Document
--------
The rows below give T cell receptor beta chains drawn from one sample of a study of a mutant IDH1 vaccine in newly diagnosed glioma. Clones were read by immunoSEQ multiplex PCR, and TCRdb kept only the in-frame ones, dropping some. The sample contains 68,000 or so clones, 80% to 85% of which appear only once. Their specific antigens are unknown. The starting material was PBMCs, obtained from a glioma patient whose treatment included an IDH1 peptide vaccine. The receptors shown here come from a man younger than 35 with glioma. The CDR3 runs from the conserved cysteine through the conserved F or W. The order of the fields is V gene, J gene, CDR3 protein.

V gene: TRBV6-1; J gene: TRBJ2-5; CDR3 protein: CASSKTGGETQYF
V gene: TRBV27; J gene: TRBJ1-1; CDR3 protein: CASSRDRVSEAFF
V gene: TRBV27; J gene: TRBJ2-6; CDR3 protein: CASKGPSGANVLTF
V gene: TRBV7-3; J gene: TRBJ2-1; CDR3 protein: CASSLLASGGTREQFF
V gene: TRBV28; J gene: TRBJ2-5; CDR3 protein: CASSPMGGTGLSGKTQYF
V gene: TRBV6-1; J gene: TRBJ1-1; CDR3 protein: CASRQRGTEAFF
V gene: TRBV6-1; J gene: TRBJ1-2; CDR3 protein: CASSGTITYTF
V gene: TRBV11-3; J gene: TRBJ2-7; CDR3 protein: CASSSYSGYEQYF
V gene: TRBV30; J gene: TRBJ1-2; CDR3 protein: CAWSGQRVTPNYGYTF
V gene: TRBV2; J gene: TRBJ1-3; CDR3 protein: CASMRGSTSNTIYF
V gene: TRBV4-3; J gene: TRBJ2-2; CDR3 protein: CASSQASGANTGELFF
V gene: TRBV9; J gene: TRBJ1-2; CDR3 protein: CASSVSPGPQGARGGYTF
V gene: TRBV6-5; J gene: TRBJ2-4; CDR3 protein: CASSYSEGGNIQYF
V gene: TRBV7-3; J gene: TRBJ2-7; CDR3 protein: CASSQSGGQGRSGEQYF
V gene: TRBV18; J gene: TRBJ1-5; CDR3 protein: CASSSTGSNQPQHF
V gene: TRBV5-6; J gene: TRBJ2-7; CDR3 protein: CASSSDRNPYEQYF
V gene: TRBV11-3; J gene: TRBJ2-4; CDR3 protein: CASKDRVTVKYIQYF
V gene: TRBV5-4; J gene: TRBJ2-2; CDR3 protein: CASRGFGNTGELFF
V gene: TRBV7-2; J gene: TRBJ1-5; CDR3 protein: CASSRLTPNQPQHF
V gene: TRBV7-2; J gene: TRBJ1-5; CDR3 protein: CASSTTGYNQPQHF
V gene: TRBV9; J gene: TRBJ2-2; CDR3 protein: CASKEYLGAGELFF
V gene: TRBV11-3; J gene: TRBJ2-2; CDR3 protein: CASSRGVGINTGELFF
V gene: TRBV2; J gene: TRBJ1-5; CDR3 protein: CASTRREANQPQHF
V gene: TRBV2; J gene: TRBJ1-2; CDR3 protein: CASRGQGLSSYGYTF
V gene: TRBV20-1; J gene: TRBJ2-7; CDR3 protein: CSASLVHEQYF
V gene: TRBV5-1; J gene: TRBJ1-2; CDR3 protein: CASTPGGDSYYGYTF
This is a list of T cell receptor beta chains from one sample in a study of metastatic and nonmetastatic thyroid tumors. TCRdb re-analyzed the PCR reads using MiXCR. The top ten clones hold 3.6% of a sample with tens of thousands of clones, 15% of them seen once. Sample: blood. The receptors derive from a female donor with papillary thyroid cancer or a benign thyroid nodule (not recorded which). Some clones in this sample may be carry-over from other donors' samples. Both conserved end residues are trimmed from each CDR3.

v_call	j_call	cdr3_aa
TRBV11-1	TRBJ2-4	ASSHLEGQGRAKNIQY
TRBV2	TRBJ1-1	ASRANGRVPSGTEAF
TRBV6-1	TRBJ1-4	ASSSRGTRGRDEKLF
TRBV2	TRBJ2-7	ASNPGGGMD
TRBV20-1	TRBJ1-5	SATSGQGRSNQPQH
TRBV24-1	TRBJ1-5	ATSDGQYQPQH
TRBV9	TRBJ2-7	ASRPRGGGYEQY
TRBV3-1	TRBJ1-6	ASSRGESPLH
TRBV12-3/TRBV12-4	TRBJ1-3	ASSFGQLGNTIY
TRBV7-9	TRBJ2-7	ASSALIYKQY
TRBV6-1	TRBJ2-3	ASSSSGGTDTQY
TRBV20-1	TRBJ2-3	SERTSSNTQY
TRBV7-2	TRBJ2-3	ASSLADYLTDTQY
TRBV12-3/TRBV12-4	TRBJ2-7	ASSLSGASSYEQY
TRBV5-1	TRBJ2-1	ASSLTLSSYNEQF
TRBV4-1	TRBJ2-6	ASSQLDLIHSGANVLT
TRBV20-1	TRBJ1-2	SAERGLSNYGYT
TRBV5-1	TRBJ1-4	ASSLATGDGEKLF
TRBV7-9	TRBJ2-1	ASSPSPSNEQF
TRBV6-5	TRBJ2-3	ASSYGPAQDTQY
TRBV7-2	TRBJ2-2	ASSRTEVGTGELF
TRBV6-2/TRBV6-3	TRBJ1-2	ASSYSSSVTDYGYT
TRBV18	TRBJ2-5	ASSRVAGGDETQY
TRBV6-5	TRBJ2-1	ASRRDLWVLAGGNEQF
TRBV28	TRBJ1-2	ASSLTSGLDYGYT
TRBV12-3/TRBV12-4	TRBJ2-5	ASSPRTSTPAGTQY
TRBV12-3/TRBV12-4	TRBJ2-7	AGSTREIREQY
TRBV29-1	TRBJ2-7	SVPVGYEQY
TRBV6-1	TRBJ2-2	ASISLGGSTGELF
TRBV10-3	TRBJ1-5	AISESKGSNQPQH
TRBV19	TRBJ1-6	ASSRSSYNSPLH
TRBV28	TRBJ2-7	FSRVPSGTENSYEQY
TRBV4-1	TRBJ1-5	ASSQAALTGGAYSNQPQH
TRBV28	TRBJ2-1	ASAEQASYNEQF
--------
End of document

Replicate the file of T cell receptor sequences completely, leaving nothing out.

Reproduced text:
The rows below give T cell receptor beta chains drawn from one sample of a study of a mutant IDH1 vaccine in newly diagnosed glioma. Clones were read by immunoSEQ multiplex PCR, and TCRdb kept only the in-frame ones, dropping some. The sample contains 68,000 or so clones, 80% to 85% of which appear only once. Their specific antigens are unknown. The starting material was PBMCs, obtained from a glioma patient whose treatment included an IDH1 peptide vaccine. The receptors shown here come from a man younger than 35 with glioma. The CDR3 runs from the conserved cysteine through the conserved F or W. The order of the fields is V gene, J gene, CDR3 protein.

V gene: TRBV6-1; J gene: TRBJ2-5; CDR3 protein: CASSKTGGETQYF
V gene: TRBV27; J gene: TRBJ1-1; CDR3 protein: CASSRDRVSEAFF
V gene: TRBV27; J gene: TRBJ2-6; CDR3 protein: CASKGPSGANVLTF
V gene: TRBV7-3; J gene: TRBJ2-1; CDR3 protein: CASSLLASGGTREQFF
V gene: TRBV28; J gene: TRBJ2-5; CDR3 protein: CASSPMGGTGLSGKTQYF
V gene: TRBV6-1; J gene: TRBJ1-1; CDR3 protein: CASRQRGTEAFF
V gene: TRBV6-1; J gene: TRBJ1-2; CDR3 protein: CASSGTITYTF
V gene: TRBV11-3; J gene: TRBJ2-7; CDR3 protein: CASSSYSGYEQYF
V gene: TRBV30; J gene: TRBJ1-2; CDR3 protein: CAWSGQRVTPNYGYTF
V gene: TRBV2; J gene: TRBJ1-3; CDR3 protein: CASMRGSTSNTIYF
V gene: TRBV4-3; J gene: TRBJ2-2; CDR3 protein: CASSQASGANTGELFF
V gene: TRBV9; J gene: TRBJ1-2; CDR3 protein: CASSVSPGPQGARGGYTF
V gene: TRBV6-5; J gene: TRBJ2-4; CDR3 protein: CASSYSEGGNIQYF
V gene: TRBV7-3; J gene: TRBJ2-7; CDR3 protein: CASSQSGGQGRSGEQYF
V gene: TRBV18; J gene: TRBJ1-5; CDR3 protein: CASSSTGSNQPQHF
V gene: TRBV5-6; J gene: TRBJ2-7; CDR3 protein: CASSSDRNPYEQYF
V gene: TRBV11-3; J gene: TRBJ2-4; CDR3 protein: CASKDRVTVKYIQYF
V gene: TRBV5-4; J gene: TRBJ2-2; CDR3 protein: CASRGFGNTGELFF
V gene: TRBV7-2; J gene: TRBJ1-5; CDR3 protein: CASSRLTPNQPQHF
V gene: TRBV7-2; J gene: TRBJ1-5; CDR3 protein: CASSTTGYNQPQHF
V gene: TRBV9; J gene: TRBJ2-2; CDR3 protein: CASKEYLGAGELFF
V gene: TRBV11-3; J gene: TRBJ2-2; CDR3 protein: CASSRGVGINTGELFF
V gene: TRBV2; J gene: TRBJ1-5; CDR3 protein: CASTRREANQPQHF
V gene: TRBV2; J gene: TRBJ1-2; CDR3 protein: CASRGQGLSSYGYTF
V gene: TRBV20-1; J gene: TRBJ2-7; CDR3 protein: CSASLVHEQYF
V gene: TRBV5-1; J gene: TRBJ1-2; CDR3 protein: CASTPGGDSYYGYTF
This is a list of T cell receptor beta chains from one sample in a study of metastatic and nonmetastatic thyroid tumors. TCRdb re-analyzed the PCR reads using MiXCR. The top ten clones hold 3.6% of a sample with tens of thousands of clones, 15% of them seen once. Sample: blood. The receptors derive from a female donor with papillary thyroid cancer or a benign thyroid nodule (not recorded which). Some clones in this sample may be carry-over from other donors' samples. Both conserved end residues are trimmed from each CDR3.

v_call	j_call	cdr3_aa
TRBV11-1	TRBJ2-4	ASSHLEGQGRAKNIQY
TRBV2	TRBJ1-1	ASRANGRVPSGTEAF
TRBV6-1	TRBJ1-4	ASSSRGTRGRDEKLF
TRBV2	TRBJ2-7	ASNPGGGMD
TRBV20-1	TRBJ1-5	SATSGQGRSNQPQH
TRBV24-1	TRBJ1-5	ATSDGQYQPQH
TRBV9	TRBJ2-7	ASRPRGGGYEQY
TRBV3-1	TRBJ1-6	ASSRGESPLH
TRBV12-3/TRBV12-4	TRBJ1-3	ASSFGQLGNTIY
TRBV7-9	TRBJ2-7	ASSALIYKQY
TRBV6-1	TRBJ2-3	ASSSSGGTDTQY
TRBV20-1	TRBJ2-3	SERTSSNTQY
TRBV7-2	TRBJ2-3	ASSLADYLTDTQY
TRBV12-3/TRBV12-4	TRBJ2-7	ASSLSGASSYEQY
TRBV5-1	TRBJ2-1	ASSLTLSSYNEQF
TRBV4-1	TRBJ2-6	ASSQLDLIHSGANVLT
TRBV20-1	TRBJ1-2	SAERGLSNYGYT
TRBV5-1	TRBJ1-4	ASSLATGDGEKLF
TRBV7-9	TRBJ2-1	ASSPSPSNEQF
TRBV6-5	TRBJ2-3	ASSYGPAQDTQY
TRBV7-2	TRBJ2-2	ASSRTEVGTGELF
TRBV6-2/TRBV6-3	TRBJ1-2	ASSYSSSVTDYGYT
TRBV18	TRBJ2-5	ASSRVAGGDETQY
TRBV6-5	TRBJ2-1	ASRRDLWVLAGGNEQF
TRBV28	TRBJ1-2	ASSLTSGLDYGYT
TRBV12-3/TRBV12-4	TRBJ2-5	ASSPRTSTPAGTQY
TRBV12-3/TRBV12-4	TRBJ2-7	AGSTREIREQY
TRBV29-1	TRBJ2-7	SVPVGYEQY
TRBV6-1	TRBJ2-2	ASISLGGSTGELF
TRBV10-3	TRBJ1-5	AISESKGSNQPQH
TRBV19	TRBJ1-6	ASSRSSYNSPLH
TRBV28	TRBJ2-7	FSRVPSGTENSYEQY
TRBV4-1	TRBJ1-5	ASSQAALTGGAYSNQPQH
TRBV28	TRBJ2-1	ASAEQASYNEQF